JUST as members of the protective services and veterans are given priority treatment in the US, the Commissioner of Police hopes local police can benefit similarly through the “I Support Our Service” (ISOS) campaign.
At the southern launch of the campaign at Breezeway, South Park Mall in Tarouba yesterday, Gary Griffith said it is to recognise and thank them for their dedication to duty. Some of these treatments include flight priority and special discounts on items.
“They are willing to give their lives to country. They are willing to give their lives, their most ultimate possession, to protect a stranger. It is always easy for people to criticise and condemn. That is what we are seeing for far too long, many people attack and undermine the police service,” Griffith said.
He also called on the business community to provide tokens as a reward mechanism for law-abiding citizens.
The police service, Griffith said, is not perfect just as no one is. But systems are being put in place to weed out rogue elements.
Some of these are polygraph and drug testing and finding systems to make officers accountable and be disciplined. People tend to overlook and undermine the positives from police and use social media to voice their opinions, Griffith said.
“If the police do something great, one would yes but what about this what about that. It is always easy to criticise, condemn, ridicule and undermine. That type of Trini culture we are trying to change in the TTPS.” ISOS was launched last year in Port of Spain by the Police Service and the Police Service’s Social and Welfare Association.
“ISOS is just a start of things to come. We also intend to launch the Commissioner Cup whereby we try to use sports to get young people to turn away from a life of crime. We also would have Street Talk, which is similar to NYPD’s CeasedFire model.” CeaseFire uses prevention, intervention and community-mobilisation strategies to reduce shootings and killings.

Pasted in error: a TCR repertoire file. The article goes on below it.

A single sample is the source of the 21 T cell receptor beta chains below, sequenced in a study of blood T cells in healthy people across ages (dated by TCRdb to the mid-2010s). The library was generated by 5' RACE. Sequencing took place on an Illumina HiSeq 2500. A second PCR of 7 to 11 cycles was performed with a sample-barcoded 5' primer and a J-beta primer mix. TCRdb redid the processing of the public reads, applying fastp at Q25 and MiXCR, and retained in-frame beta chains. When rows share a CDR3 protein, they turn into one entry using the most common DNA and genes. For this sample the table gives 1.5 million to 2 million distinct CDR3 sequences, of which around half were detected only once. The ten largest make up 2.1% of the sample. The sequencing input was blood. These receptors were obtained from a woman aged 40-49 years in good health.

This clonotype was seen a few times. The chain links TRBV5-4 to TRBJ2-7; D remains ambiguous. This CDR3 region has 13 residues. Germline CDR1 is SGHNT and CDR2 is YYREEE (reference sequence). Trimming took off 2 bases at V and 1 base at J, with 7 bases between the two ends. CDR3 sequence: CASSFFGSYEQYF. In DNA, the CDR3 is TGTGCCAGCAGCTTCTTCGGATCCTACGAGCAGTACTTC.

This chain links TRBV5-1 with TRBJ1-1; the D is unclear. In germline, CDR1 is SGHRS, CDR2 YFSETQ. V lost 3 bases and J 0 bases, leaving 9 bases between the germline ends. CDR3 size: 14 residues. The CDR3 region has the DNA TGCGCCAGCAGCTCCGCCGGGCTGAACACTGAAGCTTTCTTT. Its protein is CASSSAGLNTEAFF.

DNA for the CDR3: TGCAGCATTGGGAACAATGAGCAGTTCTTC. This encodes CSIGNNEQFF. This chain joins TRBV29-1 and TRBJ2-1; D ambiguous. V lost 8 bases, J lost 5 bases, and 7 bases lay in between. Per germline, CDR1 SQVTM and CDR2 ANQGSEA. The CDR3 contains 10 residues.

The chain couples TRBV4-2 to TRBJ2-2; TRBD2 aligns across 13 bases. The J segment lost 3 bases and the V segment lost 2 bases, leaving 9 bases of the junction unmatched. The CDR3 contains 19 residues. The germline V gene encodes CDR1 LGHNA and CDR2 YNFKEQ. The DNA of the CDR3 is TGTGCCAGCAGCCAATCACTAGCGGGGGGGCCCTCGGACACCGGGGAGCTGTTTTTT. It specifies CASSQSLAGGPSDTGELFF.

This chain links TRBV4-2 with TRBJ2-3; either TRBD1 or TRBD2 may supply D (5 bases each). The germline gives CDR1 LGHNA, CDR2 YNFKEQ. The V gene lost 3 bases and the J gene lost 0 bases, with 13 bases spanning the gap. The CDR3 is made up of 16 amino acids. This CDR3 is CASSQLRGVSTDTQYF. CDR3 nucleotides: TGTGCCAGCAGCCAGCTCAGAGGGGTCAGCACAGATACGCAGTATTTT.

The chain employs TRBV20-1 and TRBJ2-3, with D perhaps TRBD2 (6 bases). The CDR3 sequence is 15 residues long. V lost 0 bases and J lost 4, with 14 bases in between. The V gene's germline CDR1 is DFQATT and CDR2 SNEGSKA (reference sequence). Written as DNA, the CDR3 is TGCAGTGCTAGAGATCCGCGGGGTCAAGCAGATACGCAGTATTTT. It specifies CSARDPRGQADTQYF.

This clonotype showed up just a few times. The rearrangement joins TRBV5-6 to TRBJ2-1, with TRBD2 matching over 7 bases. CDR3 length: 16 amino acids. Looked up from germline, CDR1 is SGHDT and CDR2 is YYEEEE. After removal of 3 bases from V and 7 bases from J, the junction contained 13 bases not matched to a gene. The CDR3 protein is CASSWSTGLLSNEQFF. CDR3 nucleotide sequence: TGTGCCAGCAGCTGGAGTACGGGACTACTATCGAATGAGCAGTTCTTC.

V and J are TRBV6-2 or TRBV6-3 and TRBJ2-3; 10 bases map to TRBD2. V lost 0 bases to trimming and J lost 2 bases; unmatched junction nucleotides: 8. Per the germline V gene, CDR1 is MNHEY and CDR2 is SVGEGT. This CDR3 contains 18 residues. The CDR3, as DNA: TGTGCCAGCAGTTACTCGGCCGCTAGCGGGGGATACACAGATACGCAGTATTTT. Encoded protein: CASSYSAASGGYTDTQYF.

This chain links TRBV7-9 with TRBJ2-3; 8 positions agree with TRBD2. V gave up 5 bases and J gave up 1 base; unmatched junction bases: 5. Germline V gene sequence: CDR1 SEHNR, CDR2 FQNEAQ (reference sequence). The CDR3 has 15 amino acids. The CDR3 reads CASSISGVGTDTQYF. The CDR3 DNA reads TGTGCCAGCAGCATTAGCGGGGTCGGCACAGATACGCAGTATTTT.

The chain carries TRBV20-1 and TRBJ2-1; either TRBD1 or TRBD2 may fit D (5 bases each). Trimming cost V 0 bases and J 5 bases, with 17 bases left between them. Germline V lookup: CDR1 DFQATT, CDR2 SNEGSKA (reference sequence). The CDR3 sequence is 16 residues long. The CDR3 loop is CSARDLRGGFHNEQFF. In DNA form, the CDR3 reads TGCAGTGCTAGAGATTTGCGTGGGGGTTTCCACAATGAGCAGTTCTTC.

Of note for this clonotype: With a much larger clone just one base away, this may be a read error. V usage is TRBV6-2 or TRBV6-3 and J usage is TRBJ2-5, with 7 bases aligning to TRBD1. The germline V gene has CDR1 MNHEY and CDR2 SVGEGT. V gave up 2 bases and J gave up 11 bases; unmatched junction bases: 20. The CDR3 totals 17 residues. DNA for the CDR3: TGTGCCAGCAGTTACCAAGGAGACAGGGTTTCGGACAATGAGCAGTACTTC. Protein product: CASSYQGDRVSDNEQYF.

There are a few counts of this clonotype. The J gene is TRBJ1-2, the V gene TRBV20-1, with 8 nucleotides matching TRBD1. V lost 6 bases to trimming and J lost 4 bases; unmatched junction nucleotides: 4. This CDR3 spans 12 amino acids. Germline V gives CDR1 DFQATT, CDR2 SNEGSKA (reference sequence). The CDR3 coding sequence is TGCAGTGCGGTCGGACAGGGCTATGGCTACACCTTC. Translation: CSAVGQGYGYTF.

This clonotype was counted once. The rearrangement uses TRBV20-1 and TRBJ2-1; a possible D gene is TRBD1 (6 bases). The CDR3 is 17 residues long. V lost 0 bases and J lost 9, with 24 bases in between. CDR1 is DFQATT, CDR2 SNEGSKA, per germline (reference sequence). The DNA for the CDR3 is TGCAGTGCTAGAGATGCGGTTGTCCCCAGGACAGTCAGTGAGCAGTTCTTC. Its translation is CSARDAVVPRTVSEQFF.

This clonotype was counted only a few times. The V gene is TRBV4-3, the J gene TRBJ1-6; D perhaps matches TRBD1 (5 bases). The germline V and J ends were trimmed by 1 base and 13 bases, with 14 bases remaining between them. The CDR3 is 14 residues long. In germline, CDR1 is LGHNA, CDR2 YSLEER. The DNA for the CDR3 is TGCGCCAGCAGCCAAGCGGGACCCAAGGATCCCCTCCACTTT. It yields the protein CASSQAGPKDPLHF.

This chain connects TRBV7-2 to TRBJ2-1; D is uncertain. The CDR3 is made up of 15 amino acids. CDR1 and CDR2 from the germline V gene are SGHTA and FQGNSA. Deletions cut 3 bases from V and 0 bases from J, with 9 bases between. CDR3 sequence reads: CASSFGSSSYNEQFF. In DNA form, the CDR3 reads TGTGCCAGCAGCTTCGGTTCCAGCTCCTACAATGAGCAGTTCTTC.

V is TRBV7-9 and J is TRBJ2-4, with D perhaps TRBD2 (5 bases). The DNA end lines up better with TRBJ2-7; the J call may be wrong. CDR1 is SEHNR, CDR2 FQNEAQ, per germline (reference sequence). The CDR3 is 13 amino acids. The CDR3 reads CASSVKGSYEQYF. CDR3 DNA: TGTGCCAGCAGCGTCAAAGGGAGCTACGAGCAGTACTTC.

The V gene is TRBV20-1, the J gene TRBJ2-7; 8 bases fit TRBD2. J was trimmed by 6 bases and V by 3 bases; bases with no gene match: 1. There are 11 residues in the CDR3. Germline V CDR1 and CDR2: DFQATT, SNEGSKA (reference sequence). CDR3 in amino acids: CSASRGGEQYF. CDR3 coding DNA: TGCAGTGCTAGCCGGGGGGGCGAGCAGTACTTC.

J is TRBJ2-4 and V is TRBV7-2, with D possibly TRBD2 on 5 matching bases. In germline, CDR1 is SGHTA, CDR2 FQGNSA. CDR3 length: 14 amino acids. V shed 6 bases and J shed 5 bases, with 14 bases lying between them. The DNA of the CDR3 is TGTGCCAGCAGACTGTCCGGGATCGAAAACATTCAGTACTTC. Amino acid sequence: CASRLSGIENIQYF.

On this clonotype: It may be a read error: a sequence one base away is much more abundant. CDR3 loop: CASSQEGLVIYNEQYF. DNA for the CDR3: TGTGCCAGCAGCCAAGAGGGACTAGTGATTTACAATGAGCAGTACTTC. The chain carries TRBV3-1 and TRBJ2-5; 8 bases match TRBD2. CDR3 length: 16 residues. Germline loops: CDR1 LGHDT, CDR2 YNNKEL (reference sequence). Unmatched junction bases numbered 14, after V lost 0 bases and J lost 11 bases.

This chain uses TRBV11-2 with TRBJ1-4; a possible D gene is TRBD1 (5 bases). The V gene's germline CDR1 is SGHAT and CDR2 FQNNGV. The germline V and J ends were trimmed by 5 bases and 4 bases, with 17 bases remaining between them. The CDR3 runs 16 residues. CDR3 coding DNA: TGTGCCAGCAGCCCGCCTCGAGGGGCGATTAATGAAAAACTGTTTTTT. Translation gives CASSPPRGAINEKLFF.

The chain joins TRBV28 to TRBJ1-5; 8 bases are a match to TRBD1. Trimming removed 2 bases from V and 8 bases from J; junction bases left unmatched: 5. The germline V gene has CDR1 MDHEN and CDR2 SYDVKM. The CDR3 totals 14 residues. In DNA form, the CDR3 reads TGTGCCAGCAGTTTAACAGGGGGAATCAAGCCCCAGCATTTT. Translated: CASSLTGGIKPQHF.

Among the people attending the launch yesterday, were San Fernando mayor Junia Regrello, CEO of South Park Anthony Rahael, Police Association president Micheal Seales and Snr Supt Zamsheed Mohammed and other police from Southern Division. Griffith urged gang members to become team players and role model in society saying the so-called gang leaders care only about themselves.
During his visit to different areas, he saw leaders’ homes in the heart of these hot spot areas with swimming pools larger than “all of ours combined.”
“They have top of the line fixtures in their homes. They use young men for their personal and selfish agenda. The so-called gang leaders do not care about your society.” The police service would be going into these areas “to invade yes, but without weapons.” Police would be handshaking hands with members of these communities and speak to residents about how they can work together to reduce and solve crimes. President of Eastern Credit Union Wayne Estrada, the former policeman, gave Griffith a cheque for $25,000 in support of the campaign.